Compare and contrast undifferentiated
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Undifferentiated, Concentrated, and Differentiated Targeting Strategies Segmentation refers to the process of dividing the market of consumers into groups based on one or more shared internal or external characteristics. After the segmentation process is complete, the next step is targeting, which involves the tourism marketer’s choosing a segment or segments to which to communicate the promotional message. There are three different targeting strategies that a tourism marketer can implement. The tourism marketer must make the important decision as to whether he or she wishes to use an undifferentiated, concentrated, or differentiated targeting strategy (Table 5.1).
Sending the same promotional message to everyone
Promoting the city as a historic destination by placing ads in widely read newspapers Concentrated
Designing a promotional message that communicates the benefits desired by a single specific segment Promoting the city as historic by targeting elderly members of historical societies by placing ads in their newsletters Differentiated
Designing more than one promotional message, with each communicating different benefits Also targeting families by communicating a promotional message about the importance of children learning history
Differentiated Marketing Strategy
A differentiated marketing strategy is when a company creates campaigns that appeal to at least two market segments or target groups. For example, a store can promote a sale that appeals to people in at least two cities or locations, or a company can market a product that appeals to women in at least two age groups. Differentiated marketing strategies can target many more than two segments; shoe companies often create campaigns that appeal to both men and women in a variety of age groups. Differentiated marketing strategies can also use different messages in the same campaign for different segments. For example, a retailer might market low cost to a budget-conscious segment and product quality to an affluent market segment.
Concentrated Marketing Strategy
A concentrated marketing strategy is targeted to one specific market segment or audience. For example, a company might market a product specifically for teenage girls, or a retailer might market his business to residents in a specific town. Concentrated marketing strategies are often geared for smaller groups of people, because they are designed to appeal to a specific segment.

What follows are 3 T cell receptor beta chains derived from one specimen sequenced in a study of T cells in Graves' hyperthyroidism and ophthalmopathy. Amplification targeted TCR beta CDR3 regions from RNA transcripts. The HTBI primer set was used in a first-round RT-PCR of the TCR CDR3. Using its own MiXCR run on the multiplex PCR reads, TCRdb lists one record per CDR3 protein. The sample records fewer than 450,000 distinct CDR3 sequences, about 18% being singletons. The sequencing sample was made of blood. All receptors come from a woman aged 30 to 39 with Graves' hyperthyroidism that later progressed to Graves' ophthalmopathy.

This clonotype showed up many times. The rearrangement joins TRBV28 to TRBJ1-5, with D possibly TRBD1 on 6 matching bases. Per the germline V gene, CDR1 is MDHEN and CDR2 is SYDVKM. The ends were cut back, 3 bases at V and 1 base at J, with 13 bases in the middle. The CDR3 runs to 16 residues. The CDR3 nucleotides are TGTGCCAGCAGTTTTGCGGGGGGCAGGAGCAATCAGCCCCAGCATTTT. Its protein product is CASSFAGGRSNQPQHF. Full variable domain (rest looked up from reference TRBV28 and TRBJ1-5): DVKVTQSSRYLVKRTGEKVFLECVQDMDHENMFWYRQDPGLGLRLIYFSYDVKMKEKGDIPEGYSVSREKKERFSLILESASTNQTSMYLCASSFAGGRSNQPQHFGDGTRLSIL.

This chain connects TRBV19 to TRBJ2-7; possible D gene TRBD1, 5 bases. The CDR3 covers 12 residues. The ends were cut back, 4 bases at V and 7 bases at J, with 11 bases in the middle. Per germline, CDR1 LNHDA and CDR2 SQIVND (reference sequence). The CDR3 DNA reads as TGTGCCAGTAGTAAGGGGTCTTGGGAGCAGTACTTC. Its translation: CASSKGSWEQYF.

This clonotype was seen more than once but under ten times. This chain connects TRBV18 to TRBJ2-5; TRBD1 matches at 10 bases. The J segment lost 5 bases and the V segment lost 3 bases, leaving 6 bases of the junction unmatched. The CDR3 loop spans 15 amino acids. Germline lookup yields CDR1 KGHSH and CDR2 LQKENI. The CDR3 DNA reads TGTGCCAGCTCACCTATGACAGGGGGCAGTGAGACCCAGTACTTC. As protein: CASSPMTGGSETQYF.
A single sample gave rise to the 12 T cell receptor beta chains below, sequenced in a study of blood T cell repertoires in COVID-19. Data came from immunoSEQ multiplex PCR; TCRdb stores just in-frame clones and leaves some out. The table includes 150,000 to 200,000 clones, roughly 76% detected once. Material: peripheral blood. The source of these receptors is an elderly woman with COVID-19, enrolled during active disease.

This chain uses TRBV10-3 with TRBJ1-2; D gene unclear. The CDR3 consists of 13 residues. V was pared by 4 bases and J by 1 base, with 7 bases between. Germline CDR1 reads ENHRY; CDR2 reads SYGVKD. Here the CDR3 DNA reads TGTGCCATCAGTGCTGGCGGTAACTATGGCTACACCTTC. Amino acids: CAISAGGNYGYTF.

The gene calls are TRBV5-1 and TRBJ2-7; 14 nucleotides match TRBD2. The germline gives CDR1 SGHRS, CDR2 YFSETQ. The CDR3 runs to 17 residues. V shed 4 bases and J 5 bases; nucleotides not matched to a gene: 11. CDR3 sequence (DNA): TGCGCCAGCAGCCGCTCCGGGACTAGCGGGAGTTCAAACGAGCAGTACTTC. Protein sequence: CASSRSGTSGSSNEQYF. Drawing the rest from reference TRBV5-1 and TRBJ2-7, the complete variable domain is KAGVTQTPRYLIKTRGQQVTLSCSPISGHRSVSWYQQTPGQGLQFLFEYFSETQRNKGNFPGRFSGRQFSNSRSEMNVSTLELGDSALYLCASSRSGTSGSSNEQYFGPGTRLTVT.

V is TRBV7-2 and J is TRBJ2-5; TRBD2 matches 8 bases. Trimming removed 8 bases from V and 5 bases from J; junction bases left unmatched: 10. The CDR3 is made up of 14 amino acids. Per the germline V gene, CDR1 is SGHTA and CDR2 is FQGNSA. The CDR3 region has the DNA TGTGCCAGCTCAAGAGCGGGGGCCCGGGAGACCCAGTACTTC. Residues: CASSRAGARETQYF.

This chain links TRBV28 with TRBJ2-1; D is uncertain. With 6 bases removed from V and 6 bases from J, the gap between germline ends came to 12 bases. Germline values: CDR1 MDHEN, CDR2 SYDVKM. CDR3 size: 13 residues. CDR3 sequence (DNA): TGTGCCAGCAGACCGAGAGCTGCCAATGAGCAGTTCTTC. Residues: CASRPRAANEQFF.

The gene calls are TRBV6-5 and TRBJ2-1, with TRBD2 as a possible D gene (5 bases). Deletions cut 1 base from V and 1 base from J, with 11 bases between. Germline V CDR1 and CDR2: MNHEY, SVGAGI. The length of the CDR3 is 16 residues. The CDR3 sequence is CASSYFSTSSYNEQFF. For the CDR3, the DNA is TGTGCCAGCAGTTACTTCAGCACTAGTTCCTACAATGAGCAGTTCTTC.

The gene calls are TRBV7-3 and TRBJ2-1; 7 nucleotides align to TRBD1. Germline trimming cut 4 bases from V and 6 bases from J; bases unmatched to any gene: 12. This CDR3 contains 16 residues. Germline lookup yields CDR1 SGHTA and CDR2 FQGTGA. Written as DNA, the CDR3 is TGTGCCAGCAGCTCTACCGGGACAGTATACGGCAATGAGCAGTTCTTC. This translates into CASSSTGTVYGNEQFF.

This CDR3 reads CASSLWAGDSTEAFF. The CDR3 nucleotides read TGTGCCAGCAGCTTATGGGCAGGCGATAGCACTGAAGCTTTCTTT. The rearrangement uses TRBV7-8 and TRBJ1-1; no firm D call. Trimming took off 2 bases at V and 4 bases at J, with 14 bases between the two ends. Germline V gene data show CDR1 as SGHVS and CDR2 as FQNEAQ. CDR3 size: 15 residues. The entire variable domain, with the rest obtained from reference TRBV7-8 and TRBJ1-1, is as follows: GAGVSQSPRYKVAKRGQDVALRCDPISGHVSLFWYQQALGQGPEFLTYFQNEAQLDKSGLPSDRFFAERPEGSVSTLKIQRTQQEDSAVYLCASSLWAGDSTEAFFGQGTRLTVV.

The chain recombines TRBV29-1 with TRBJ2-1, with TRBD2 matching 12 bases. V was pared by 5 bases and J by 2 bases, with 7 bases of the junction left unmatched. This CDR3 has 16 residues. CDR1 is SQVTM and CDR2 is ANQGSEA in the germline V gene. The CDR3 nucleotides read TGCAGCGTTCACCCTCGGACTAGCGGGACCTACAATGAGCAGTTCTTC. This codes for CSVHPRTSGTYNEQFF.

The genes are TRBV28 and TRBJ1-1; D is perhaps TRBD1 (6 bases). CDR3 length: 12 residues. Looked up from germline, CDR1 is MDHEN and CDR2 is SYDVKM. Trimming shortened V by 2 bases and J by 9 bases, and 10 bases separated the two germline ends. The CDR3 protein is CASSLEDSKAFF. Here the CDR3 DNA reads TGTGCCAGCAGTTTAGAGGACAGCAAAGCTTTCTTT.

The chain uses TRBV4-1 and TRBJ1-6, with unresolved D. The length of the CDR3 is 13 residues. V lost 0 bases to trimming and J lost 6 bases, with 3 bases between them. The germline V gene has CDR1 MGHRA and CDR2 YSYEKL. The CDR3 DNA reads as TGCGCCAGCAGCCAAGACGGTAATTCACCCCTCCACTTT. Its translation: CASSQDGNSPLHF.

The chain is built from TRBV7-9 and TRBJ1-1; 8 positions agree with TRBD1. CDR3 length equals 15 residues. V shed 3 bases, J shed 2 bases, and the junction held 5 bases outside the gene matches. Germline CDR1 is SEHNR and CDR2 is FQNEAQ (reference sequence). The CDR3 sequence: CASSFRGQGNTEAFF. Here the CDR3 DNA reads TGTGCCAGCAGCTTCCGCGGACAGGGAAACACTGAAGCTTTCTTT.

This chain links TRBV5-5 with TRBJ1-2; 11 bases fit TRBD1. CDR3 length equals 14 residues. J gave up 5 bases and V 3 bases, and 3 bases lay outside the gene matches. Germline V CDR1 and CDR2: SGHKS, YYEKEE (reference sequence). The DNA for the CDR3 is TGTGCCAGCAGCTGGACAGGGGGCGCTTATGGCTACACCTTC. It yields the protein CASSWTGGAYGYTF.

Undifferentiated Marketing Strategy
When discussing differentiated and concentrated marketing strategies, it is also important to understand undifferentiated marketing strategies. Basically, in an undifferentiated marketing strategy, marketers use the same message for all segments of the market. This is similar to mass marketing; marketers typically create a message that appeals to everyone, so the message is often general or simple to allow more people to relate.
To better understand differentiated, concentrated and undifferentiated marketing strategies, it helps to look at an example from each perspective. Assume a restaurant is trying to market its new business. Using a differentiated marketing strategy, the restaurant can appeal to the college crowd by marketing cheap specials on food and drinks, the family crowd by marketing kid-friendly meal options and table entertainment and to the elderly by marketing senior discounts and early-bird specials. Using a concentrated marketing strategy, the restaurant can market its convenient location to a group of residents within 10 miles of the business. Using an undifferentiated marketing strategy, the restaurant can highlight its grand opening celebration.